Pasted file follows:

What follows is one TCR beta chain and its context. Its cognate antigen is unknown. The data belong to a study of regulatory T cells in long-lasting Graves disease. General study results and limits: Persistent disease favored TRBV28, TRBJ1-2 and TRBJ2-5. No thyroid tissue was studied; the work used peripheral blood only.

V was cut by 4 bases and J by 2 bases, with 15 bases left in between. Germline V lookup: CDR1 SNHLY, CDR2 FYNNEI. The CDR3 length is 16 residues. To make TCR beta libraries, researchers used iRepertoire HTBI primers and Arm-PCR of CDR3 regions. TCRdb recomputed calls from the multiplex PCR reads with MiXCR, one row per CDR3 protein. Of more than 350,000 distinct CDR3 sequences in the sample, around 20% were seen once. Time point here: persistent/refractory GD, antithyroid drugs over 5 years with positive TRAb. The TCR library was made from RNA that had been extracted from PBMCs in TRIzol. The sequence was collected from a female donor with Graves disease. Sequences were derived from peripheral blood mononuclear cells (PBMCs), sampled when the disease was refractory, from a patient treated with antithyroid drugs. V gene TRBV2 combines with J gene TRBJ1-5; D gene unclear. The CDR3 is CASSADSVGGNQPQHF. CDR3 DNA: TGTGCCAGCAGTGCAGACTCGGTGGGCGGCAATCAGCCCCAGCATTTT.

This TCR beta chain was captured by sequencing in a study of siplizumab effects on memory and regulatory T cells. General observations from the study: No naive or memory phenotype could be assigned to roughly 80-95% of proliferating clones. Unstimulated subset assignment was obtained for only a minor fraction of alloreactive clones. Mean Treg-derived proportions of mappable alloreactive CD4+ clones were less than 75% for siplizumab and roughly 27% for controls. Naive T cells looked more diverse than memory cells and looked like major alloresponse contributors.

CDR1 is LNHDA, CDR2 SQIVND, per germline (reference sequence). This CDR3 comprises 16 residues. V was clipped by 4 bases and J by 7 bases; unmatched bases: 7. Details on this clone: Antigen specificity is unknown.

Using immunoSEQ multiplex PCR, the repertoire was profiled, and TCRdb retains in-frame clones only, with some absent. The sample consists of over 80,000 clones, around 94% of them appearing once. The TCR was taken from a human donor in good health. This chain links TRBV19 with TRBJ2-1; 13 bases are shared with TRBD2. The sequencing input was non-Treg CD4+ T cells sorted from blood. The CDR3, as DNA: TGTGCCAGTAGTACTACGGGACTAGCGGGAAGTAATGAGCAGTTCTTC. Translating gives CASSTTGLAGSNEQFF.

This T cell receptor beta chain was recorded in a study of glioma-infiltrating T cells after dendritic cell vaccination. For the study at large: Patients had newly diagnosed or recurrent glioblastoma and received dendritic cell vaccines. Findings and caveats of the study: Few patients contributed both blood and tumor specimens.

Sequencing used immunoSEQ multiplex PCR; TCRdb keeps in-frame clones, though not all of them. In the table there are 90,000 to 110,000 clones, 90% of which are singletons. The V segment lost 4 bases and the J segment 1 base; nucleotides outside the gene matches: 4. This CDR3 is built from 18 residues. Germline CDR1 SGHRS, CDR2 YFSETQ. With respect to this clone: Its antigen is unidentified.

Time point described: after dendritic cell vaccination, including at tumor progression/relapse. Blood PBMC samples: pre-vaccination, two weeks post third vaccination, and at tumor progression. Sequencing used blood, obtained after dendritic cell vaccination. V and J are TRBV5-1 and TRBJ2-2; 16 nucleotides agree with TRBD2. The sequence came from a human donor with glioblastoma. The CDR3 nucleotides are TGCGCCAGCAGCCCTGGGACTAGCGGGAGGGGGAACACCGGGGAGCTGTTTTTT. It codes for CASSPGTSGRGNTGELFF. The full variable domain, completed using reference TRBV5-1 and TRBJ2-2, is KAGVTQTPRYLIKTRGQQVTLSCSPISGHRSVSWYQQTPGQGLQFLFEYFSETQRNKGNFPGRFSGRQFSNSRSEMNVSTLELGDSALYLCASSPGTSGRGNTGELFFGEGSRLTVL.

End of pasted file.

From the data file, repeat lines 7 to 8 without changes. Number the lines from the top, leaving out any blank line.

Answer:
Sequencing used immunoSEQ multiplex PCR; TCRdb keeps in-frame clones, though not all of them. In the table there are 90,000 to 110,000 clones, 90% of which are singletons. The V segment lost 4 bases and the J segment 1 base; nucleotides outside the gene matches: 4. This CDR3 is built from 18 residues. Germline CDR1 SGHRS, CDR2 YFSETQ. With respect to this clone: Its antigen is unidentified.

Time point described: after dendritic cell vaccination, including at tumor progression/relapse. Blood PBMC samples: pre-vaccination, two weeks post third vaccination, and at tumor progression. Sequencing used blood, obtained after dendritic cell vaccination. V and J are TRBV5-1 and TRBJ2-2; 16 nucleotides agree with TRBD2. The sequence came from a human donor with glioblastoma. The CDR3 nucleotides are TGCGCCAGCAGCCCTGGGACTAGCGGGAGGGGGAACACCGGGGAGCTGTTTTTT. It codes for CASSPGTSGRGNTGELFF. The full variable domain, completed using reference TRBV5-1 and TRBJ2-2, is KAGVTQTPRYLIKTRGQQVTLSCSPISGHRSVSWYQQTPGQGLQFLFEYFSETQRNKGNFPGRFSGRQFSNSRSEMNVSTLELGDSALYLCASSPGTSGRGNTGELFFGEGSRLTVL.